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APUSH Andrew Jackson Project
Transcript of APUSH Andrew Jackson Project
Andrew Jackson Monument Perspectives
This monument--or statue--is mainly constructed out of white marble, as many classical statues are. The reasoning behind this was that a commoner in those times would see Jackson in a classically heroic light. Jackson, seen as a war hero by many at the time, is dressed in his military clothing. The base of the statue are disks cut from a hickory tree--a reference to Jackson's nickname "old hickory," and also a way to distinguish how his roots were those of a common man's. Seen as a protector of the country and its people, a map of the United States has been carved into the base. To add to the distinguishable look of the statue, there are gold accents throughout.
This statue is constructed of both white marble and dark stone. In a careful fashion, there is a divide down the middle of the figure, with one material constructing each side; this is recognizing that, while Jackson did many good deeds, there were many that could be seen as unfortunate. Instead of dressed in military attire, Jackson dons a dark cloak and a rather grim expression,piece of paper and pen in hand; this statue recognizes more of the political work that Jackson did than his military campaign.
Why the change?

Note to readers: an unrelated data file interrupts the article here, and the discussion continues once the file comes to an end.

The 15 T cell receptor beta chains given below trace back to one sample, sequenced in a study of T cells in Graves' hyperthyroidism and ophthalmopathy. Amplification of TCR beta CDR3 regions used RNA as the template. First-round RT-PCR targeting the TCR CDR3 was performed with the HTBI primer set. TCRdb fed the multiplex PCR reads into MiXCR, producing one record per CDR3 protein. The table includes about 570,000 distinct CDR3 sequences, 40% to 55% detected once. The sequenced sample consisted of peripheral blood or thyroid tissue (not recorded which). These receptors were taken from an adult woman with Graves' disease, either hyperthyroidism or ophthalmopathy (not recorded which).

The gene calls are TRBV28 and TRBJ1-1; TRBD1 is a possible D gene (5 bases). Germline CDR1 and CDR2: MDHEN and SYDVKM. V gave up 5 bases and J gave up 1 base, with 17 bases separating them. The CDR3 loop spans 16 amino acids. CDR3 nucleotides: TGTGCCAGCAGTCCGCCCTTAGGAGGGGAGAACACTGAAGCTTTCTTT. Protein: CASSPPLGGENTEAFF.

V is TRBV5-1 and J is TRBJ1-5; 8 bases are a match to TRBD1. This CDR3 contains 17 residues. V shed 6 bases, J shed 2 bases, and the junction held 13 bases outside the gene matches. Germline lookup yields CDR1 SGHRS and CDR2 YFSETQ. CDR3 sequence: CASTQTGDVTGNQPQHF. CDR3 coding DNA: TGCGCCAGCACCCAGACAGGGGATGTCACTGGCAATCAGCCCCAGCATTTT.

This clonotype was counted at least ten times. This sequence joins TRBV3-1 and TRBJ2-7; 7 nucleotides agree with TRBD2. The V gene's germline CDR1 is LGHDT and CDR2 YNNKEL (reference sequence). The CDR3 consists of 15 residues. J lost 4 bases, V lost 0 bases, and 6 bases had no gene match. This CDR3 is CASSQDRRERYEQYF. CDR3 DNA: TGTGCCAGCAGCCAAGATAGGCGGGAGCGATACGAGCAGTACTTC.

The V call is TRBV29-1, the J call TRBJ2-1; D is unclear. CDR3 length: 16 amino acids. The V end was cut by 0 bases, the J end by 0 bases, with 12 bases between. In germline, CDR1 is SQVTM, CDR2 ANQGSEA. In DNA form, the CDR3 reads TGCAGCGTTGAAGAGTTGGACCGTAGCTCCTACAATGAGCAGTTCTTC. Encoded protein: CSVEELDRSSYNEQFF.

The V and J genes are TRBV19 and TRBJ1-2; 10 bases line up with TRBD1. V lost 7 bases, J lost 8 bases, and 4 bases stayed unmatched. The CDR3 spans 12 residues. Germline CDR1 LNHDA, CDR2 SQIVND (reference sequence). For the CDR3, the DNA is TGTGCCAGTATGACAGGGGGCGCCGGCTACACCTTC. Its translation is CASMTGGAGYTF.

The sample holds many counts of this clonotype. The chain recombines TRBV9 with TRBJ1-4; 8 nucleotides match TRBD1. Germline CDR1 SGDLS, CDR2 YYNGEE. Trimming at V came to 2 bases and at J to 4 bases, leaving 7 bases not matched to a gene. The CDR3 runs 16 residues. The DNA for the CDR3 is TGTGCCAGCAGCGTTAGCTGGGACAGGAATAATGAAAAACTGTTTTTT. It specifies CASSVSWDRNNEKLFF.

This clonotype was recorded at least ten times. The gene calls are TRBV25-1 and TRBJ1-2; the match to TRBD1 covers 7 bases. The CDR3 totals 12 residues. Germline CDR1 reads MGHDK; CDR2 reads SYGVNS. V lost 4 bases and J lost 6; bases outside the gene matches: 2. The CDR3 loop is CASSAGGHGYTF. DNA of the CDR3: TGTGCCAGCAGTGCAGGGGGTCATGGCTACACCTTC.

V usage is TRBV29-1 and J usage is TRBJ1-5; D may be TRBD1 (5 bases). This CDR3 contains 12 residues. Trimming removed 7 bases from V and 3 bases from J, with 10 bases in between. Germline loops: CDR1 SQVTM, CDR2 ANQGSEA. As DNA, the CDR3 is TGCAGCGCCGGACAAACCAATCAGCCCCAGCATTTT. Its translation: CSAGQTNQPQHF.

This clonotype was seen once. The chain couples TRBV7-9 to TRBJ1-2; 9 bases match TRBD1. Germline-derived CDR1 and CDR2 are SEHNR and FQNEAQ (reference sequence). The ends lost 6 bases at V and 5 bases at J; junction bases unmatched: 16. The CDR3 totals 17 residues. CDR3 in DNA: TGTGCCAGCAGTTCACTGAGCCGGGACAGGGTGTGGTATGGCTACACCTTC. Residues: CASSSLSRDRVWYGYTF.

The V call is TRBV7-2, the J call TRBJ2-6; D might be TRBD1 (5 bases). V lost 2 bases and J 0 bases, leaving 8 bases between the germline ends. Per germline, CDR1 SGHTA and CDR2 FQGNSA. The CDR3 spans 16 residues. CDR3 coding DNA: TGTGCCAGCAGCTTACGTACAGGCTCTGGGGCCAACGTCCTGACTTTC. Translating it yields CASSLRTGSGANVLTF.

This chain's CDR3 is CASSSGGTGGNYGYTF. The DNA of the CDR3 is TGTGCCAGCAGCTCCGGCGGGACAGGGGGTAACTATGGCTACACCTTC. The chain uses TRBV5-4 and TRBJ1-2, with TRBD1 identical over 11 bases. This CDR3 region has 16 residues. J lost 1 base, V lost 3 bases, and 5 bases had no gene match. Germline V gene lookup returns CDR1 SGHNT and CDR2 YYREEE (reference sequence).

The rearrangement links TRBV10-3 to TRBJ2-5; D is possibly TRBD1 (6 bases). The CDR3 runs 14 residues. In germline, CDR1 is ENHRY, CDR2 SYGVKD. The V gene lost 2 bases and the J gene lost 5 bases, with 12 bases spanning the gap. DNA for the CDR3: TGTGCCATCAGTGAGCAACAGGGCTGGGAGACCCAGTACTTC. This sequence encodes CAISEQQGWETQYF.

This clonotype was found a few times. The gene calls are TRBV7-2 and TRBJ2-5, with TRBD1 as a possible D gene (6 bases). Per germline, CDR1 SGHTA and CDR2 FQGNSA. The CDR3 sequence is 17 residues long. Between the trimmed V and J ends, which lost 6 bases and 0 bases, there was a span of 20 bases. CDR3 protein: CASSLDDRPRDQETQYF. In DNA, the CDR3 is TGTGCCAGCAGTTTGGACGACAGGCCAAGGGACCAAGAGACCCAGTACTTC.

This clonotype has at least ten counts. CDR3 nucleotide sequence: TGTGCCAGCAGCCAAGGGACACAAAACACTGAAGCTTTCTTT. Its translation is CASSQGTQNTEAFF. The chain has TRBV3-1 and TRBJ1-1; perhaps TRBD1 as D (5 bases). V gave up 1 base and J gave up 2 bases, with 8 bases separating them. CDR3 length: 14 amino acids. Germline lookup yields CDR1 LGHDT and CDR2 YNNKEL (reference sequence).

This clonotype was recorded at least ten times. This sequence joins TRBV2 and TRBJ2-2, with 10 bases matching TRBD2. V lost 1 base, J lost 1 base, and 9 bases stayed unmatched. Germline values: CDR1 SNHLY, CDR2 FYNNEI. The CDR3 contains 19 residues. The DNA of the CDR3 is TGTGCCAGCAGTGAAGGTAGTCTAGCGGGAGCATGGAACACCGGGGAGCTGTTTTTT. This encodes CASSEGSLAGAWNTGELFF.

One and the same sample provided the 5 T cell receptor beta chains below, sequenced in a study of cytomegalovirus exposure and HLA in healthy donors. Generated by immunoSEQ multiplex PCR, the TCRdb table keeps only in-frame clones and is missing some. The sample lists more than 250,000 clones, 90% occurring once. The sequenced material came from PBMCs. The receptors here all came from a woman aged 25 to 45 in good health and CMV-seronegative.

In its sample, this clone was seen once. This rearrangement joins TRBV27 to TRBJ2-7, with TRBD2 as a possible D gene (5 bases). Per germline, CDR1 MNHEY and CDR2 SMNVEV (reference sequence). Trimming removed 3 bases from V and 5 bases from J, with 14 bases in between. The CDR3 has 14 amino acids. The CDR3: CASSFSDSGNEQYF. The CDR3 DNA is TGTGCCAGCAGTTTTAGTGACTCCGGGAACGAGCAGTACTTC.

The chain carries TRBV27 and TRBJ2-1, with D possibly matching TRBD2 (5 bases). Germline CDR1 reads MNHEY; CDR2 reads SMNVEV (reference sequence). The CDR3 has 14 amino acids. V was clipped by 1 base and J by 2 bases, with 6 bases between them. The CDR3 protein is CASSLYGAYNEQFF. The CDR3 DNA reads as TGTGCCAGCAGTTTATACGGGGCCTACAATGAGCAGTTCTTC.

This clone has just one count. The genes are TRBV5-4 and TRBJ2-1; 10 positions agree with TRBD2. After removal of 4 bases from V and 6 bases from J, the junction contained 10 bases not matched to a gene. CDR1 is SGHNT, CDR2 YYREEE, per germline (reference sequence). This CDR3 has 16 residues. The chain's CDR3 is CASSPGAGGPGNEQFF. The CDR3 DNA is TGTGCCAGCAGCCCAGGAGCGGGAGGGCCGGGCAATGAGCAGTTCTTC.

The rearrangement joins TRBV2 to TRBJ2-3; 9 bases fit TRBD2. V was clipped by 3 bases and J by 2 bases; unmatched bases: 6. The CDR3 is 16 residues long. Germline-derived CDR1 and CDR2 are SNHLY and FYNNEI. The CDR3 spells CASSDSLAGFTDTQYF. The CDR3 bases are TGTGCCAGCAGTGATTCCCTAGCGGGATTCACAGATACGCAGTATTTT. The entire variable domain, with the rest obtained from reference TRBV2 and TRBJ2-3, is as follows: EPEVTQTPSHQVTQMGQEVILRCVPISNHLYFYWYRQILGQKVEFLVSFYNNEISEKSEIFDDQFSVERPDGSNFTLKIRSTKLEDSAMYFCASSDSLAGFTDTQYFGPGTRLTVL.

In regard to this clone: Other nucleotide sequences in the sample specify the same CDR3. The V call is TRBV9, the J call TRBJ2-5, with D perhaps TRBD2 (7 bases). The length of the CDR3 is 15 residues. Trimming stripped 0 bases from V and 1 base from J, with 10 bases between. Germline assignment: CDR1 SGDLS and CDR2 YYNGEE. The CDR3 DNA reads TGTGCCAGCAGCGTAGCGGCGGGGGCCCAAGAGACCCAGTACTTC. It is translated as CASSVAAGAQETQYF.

While at first, the difference in the two statues are small, the details with in each reveal just how different the lenses Jackson was seen trough were.
There is a distinct sense of heroism in the monument from 1836. To many commoners of the time, Andrew Jackson was seen as a hero--not only in war, but a hero of the people. He reminded them that there was a chance that any common man could rise to greatness--the embodiment of the "American Dream."
The modern perspective, while it still shows respect and appreciation of Jackson's actions, this perspective criticizes some of his more controversial actions that, in modern day, seem appalling. Jackson's decision to exile Native Americans taints much of his reputation for the modern perspective. There is less heroism, and acknowledgment of his worse decisions.
In the end, there is no one that owns history; it is merely about perspective.
People choose to remember where there is change--the more controversial, the more memorable. The choice may also be related to how close it is to them personally--if it would affect them or a group they connect with, they will remember it stronger.
How can time change the way a historical figure is viewed? They can become heroes that were persecuted through their life, or they can become villains who were worshiped in their time. It is only time that can tell.
Andrew Jackson is one of the most well-known, yet controversial presidents the United States has ever had. He was a duelist with fierce temper, a war hero to many, and a champion of the common people. At the time, the elite despised him, but now he is looked back and admired for the bravery in acting against them, and being an example of the American Dream.
Perspectives are forever changing, depending on time period, class, gender, and beliefs. They are neither right nor wrong, merely different from each other.
Andrew Jackson was a very polarizing figure of history. He was despised and he was loved by many. Whatever the perspective is, however, there is no denying that he is one of the most important and interesting figures in American history.